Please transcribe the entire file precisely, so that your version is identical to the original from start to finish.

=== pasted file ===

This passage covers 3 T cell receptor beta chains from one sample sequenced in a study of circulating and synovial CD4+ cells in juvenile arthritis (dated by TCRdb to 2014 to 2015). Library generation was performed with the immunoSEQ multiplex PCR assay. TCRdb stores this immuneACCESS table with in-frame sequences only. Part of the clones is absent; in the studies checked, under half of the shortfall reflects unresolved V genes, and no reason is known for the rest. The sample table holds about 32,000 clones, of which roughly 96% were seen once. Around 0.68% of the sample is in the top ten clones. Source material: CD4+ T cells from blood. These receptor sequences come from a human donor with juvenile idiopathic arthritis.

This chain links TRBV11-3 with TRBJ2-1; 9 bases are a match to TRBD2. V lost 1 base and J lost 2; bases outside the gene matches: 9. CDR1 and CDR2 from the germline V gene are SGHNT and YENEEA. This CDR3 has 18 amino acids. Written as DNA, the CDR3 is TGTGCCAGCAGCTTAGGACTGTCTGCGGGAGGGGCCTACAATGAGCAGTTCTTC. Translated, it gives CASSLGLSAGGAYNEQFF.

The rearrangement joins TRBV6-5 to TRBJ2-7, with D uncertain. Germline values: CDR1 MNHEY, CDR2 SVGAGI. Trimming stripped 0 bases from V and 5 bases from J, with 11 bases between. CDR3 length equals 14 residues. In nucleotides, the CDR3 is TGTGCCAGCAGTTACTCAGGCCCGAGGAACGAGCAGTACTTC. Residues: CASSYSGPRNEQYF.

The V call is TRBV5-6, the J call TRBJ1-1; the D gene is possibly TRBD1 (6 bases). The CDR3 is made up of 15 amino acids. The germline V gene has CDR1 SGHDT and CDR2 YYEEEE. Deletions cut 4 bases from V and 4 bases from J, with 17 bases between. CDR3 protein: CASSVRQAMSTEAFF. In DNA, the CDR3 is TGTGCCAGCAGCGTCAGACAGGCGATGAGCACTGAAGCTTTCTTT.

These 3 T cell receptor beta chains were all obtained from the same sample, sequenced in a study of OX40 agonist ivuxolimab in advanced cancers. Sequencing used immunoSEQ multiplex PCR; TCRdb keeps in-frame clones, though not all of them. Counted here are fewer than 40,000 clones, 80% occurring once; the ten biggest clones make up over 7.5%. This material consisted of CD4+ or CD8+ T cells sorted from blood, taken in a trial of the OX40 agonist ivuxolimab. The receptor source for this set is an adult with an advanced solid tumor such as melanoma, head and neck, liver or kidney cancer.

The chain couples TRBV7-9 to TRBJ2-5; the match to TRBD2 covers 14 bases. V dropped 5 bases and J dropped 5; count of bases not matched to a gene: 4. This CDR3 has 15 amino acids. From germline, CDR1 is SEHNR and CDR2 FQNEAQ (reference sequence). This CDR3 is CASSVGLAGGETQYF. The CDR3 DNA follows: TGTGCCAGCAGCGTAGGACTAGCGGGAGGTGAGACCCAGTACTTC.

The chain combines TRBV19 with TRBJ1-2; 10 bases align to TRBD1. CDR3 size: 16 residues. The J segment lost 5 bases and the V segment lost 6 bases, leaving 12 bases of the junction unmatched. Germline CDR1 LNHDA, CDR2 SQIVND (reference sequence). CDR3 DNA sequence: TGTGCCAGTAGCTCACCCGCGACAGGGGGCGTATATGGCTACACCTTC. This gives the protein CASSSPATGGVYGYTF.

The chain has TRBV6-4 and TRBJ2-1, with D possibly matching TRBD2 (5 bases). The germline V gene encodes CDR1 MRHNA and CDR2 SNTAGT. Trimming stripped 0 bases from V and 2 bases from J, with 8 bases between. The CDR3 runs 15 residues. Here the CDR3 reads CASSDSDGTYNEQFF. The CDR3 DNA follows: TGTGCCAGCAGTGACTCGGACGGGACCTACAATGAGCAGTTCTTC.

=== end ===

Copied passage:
This passage covers 3 T cell receptor beta chains from one sample sequenced in a study of circulating and synovial CD4+ cells in juvenile arthritis (dated by TCRdb to 2014 to 2015). Library generation was performed with the immunoSEQ multiplex PCR assay. TCRdb stores this immuneACCESS table with in-frame sequences only. Part of the clones is absent; in the studies checked, under half of the shortfall reflects unresolved V genes, and no reason is known for the rest. The sample table holds about 32,000 clones, of which roughly 96% were seen once. Around 0.68% of the sample is in the top ten clones. Source material: CD4+ T cells from blood. These receptor sequences come from a human donor with juvenile idiopathic arthritis.

This chain links TRBV11-3 with TRBJ2-1; 9 bases are a match to TRBD2. V lost 1 base and J lost 2; bases outside the gene matches: 9. CDR1 and CDR2 from the germline V gene are SGHNT and YENEEA. This CDR3 has 18 amino acids. Written as DNA, the CDR3 is TGTGCCAGCAGCTTAGGACTGTCTGCGGGAGGGGCCTACAATGAGCAGTTCTTC. Translated, it gives CASSLGLSAGGAYNEQFF.

The rearrangement joins TRBV6-5 to TRBJ2-7, with D uncertain. Germline values: CDR1 MNHEY, CDR2 SVGAGI. Trimming stripped 0 bases from V and 5 bases from J, with 11 bases between. CDR3 length equals 14 residues. In nucleotides, the CDR3 is TGTGCCAGCAGTTACTCAGGCCCGAGGAACGAGCAGTACTTC. Residues: CASSYSGPRNEQYF.

The V call is TRBV5-6, the J call TRBJ1-1; the D gene is possibly TRBD1 (6 bases). The CDR3 is made up of 15 amino acids. The germline V gene has CDR1 SGHDT and CDR2 YYEEEE. Deletions cut 4 bases from V and 4 bases from J, with 17 bases between. CDR3 protein: CASSVRQAMSTEAFF. In DNA, the CDR3 is TGTGCCAGCAGCGTCAGACAGGCGATGAGCACTGAAGCTTTCTTT.

These 3 T cell receptor beta chains were all obtained from the same sample, sequenced in a study of OX40 agonist ivuxolimab in advanced cancers. Sequencing used immunoSEQ multiplex PCR; TCRdb keeps in-frame clones, though not all of them. Counted here are fewer than 40,000 clones, 80% occurring once; the ten biggest clones make up over 7.5%. This material consisted of CD4+ or CD8+ T cells sorted from blood, taken in a trial of the OX40 agonist ivuxolimab. The receptor source for this set is an adult with an advanced solid tumor such as melanoma, head and neck, liver or kidney cancer.

The chain couples TRBV7-9 to TRBJ2-5; the match to TRBD2 covers 14 bases. V dropped 5 bases and J dropped 5; count of bases not matched to a gene: 4. This CDR3 has 15 amino acids. From germline, CDR1 is SEHNR and CDR2 FQNEAQ (reference sequence). This CDR3 is CASSVGLAGGETQYF. The CDR3 DNA follows: TGTGCCAGCAGCGTAGGACTAGCGGGAGGTGAGACCCAGTACTTC.

The chain combines TRBV19 with TRBJ1-2; 10 bases align to TRBD1. CDR3 size: 16 residues. The J segment lost 5 bases and the V segment lost 6 bases, leaving 12 bases of the junction unmatched. Germline CDR1 LNHDA, CDR2 SQIVND (reference sequence). CDR3 DNA sequence: TGTGCCAGTAGCTCACCCGCGACAGGGGGCGTATATGGCTACACCTTC. This gives the protein CASSSPATGGVYGYTF.

The chain has TRBV6-4 and TRBJ2-1, with D possibly matching TRBD2 (5 bases). The germline V gene encodes CDR1 MRHNA and CDR2 SNTAGT. Trimming stripped 0 bases from V and 2 bases from J, with 8 bases between. The CDR3 runs 15 residues. Here the CDR3 reads CASSDSDGTYNEQFF. The CDR3 DNA follows: TGTGCCAGCAGTGACTCGGACGGGACCTACAATGAGCAGTTCTTC.